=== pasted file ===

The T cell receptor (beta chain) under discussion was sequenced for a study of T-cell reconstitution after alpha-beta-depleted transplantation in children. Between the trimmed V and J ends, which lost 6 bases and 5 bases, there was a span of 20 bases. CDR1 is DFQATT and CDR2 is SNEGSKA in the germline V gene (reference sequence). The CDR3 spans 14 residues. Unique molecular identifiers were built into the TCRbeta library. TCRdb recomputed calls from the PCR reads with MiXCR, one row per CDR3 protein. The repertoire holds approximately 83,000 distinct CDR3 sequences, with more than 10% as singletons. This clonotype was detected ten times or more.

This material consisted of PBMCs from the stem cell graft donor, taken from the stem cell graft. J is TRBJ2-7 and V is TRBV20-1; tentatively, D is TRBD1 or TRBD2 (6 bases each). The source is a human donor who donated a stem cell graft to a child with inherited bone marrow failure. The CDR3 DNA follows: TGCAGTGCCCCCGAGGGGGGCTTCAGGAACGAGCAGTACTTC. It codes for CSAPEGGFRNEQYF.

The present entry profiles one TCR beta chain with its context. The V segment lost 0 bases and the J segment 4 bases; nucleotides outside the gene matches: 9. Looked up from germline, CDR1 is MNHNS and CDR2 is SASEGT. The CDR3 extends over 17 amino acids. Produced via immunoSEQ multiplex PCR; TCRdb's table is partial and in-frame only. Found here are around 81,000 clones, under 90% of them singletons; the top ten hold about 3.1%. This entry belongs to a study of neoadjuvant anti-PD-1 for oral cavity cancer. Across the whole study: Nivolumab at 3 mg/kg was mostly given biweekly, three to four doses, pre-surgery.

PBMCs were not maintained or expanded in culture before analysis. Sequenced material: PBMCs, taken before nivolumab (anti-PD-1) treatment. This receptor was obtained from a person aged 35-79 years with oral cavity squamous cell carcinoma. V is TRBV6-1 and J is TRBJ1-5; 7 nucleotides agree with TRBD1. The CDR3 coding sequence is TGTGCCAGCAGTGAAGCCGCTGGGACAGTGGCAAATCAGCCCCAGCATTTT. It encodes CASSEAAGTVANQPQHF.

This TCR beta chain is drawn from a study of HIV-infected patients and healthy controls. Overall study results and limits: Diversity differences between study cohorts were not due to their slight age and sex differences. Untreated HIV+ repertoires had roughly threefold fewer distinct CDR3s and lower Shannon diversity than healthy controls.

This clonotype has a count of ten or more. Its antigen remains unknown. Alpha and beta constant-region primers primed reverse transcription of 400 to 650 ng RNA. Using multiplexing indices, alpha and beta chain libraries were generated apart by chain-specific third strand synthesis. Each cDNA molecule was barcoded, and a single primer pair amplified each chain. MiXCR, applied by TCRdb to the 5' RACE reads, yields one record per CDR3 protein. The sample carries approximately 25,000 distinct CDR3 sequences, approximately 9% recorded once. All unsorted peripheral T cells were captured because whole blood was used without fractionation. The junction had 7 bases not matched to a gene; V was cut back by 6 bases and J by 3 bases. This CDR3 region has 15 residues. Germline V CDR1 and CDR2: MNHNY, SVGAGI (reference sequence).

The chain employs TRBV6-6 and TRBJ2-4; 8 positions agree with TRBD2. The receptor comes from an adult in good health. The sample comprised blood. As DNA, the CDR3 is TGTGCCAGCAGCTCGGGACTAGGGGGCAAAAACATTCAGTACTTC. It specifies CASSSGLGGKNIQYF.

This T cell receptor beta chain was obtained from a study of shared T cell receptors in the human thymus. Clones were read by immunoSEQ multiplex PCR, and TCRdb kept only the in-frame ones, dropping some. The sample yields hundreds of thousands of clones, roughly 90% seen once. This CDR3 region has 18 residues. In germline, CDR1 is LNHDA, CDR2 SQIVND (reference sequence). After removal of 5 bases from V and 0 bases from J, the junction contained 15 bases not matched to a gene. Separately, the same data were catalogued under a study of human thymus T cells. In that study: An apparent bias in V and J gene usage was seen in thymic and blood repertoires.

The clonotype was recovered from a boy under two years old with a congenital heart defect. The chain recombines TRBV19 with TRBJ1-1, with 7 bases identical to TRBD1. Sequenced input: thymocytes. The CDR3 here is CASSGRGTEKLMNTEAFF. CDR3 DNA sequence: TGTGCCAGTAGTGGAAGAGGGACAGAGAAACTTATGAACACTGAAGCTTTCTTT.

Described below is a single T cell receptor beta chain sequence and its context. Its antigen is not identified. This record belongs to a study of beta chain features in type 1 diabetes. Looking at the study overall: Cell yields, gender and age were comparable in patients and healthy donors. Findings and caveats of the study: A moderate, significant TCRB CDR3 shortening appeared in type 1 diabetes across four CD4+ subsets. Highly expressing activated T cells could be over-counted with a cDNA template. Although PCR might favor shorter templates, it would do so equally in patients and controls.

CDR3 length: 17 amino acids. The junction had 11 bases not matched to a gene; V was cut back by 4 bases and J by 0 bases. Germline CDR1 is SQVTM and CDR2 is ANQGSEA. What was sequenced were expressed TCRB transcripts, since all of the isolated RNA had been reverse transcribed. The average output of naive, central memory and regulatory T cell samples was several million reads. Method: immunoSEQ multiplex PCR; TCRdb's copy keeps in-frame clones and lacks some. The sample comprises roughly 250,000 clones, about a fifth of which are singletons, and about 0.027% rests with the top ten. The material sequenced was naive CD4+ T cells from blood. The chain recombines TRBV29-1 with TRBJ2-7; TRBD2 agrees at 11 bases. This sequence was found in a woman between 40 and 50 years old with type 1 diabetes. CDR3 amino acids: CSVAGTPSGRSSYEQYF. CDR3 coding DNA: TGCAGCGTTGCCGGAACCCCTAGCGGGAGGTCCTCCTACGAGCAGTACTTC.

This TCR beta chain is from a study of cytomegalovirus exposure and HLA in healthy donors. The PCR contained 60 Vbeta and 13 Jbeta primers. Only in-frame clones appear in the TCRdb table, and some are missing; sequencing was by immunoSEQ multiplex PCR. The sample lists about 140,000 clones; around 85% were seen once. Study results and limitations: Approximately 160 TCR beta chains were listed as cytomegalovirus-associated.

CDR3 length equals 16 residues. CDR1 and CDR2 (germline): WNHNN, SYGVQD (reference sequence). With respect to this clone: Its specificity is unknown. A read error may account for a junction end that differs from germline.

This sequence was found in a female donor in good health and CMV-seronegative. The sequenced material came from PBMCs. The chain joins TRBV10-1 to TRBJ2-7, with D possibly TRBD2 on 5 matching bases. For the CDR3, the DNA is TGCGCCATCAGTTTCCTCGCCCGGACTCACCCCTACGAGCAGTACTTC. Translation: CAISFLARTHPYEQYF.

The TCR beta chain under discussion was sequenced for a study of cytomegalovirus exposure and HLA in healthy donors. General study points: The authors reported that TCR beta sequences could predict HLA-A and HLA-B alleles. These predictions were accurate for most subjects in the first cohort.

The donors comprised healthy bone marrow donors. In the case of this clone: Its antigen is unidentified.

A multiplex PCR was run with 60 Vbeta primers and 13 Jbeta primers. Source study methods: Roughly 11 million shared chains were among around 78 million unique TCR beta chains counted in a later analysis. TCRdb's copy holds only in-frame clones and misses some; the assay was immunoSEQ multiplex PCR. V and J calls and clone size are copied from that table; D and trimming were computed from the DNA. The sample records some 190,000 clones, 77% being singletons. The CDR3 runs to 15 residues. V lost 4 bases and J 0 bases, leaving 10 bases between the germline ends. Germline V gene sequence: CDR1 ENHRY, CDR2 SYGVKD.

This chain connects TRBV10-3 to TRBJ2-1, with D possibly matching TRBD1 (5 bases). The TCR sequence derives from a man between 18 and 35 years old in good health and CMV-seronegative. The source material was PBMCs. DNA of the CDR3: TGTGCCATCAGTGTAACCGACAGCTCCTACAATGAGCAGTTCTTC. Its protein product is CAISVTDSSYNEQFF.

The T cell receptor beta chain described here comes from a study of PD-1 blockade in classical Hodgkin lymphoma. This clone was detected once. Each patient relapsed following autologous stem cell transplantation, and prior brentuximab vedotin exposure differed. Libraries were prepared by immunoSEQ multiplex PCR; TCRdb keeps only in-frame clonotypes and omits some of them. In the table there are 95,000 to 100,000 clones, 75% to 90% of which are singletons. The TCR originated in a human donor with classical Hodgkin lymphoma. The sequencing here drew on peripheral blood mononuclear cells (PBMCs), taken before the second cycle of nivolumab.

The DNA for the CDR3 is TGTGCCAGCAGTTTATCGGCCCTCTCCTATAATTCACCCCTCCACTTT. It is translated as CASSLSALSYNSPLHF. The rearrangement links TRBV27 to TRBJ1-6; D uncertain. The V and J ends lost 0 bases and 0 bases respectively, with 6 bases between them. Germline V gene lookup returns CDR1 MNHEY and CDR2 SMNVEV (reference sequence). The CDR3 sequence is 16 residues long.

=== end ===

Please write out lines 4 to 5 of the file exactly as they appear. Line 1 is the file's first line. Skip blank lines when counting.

PBMCs were not maintained or expanded in culture before analysis. Sequenced material: PBMCs, taken before nivolumab (anti-PD-1) treatment. This receptor was obtained from a person aged 35-79 years with oral cavity squamous cell carcinoma. V is TRBV6-1 and J is TRBJ1-5; 7 nucleotides agree with TRBD1. The CDR3 coding sequence is TGTGCCAGCAGTGAAGCCGCTGGGACAGTGGCAAATCAGCCCCAGCATTTT. It encodes CASSEAAGTVANQPQHF.

This TCR beta chain is drawn from a study of HIV-infected patients and healthy controls. Overall study results and limits: Diversity differences between study cohorts were not due to their slight age and sex differences. Untreated HIV+ repertoires had roughly threefold fewer distinct CDR3s and lower Shannon diversity than healthy controls.